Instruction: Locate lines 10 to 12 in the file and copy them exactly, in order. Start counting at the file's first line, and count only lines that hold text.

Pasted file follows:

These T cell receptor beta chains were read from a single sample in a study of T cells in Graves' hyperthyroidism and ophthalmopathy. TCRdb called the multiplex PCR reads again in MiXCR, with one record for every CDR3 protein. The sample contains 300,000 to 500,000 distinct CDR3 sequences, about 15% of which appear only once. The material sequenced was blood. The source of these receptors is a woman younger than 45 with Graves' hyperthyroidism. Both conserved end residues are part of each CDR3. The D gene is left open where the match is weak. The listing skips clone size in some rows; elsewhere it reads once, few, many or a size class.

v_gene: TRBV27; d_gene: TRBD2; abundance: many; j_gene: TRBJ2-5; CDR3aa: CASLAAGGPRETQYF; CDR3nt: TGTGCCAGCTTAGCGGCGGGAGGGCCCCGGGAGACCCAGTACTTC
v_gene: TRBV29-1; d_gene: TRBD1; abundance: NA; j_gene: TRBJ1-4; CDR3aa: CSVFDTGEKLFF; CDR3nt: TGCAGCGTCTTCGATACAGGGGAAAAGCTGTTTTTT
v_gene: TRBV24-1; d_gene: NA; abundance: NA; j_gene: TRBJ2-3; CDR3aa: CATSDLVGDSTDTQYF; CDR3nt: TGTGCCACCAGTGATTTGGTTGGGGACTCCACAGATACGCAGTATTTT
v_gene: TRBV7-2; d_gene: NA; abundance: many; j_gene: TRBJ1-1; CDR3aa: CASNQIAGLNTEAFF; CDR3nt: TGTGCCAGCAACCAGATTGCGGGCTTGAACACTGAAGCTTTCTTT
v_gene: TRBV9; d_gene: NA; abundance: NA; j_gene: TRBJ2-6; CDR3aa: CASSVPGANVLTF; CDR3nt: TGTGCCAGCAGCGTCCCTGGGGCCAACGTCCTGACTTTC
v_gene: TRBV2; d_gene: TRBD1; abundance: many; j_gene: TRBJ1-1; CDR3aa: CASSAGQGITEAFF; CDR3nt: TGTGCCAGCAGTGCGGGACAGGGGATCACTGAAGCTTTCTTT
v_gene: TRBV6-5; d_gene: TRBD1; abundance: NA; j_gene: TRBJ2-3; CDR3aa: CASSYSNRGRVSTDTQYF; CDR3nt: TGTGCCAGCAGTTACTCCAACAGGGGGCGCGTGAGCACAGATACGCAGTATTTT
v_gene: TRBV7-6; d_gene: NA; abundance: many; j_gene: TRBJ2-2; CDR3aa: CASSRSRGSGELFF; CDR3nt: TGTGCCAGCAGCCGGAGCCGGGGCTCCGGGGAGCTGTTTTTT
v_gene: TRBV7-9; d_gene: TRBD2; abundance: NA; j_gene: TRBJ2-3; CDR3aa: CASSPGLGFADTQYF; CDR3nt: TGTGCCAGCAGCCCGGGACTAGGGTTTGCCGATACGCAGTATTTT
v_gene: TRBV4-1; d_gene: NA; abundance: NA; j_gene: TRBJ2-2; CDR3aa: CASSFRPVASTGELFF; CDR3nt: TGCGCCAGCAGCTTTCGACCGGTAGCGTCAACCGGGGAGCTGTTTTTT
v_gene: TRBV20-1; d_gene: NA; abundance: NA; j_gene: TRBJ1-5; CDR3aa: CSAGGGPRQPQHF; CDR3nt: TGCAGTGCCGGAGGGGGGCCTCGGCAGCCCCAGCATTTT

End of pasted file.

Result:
v_gene: TRBV7-9; d_gene: TRBD2; abundance: NA; j_gene: TRBJ2-3; CDR3aa: CASSPGLGFADTQYF; CDR3nt: TGTGCCAGCAGCCCGGGACTAGGGTTTGCCGATACGCAGTATTTT
v_gene: TRBV4-1; d_gene: NA; abundance: NA; j_gene: TRBJ2-2; CDR3aa: CASSFRPVASTGELFF; CDR3nt: TGCGCCAGCAGCTTTCGACCGGTAGCGTCAACCGGGGAGCTGTTTTTT
v_gene: TRBV20-1; d_gene: NA; abundance: NA; j_gene: TRBJ1-5; CDR3aa: CSAGGGPRQPQHF; CDR3nt: TGCAGTGCCGGAGGGGGGCCTCGGCAGCCCCAGCATTTT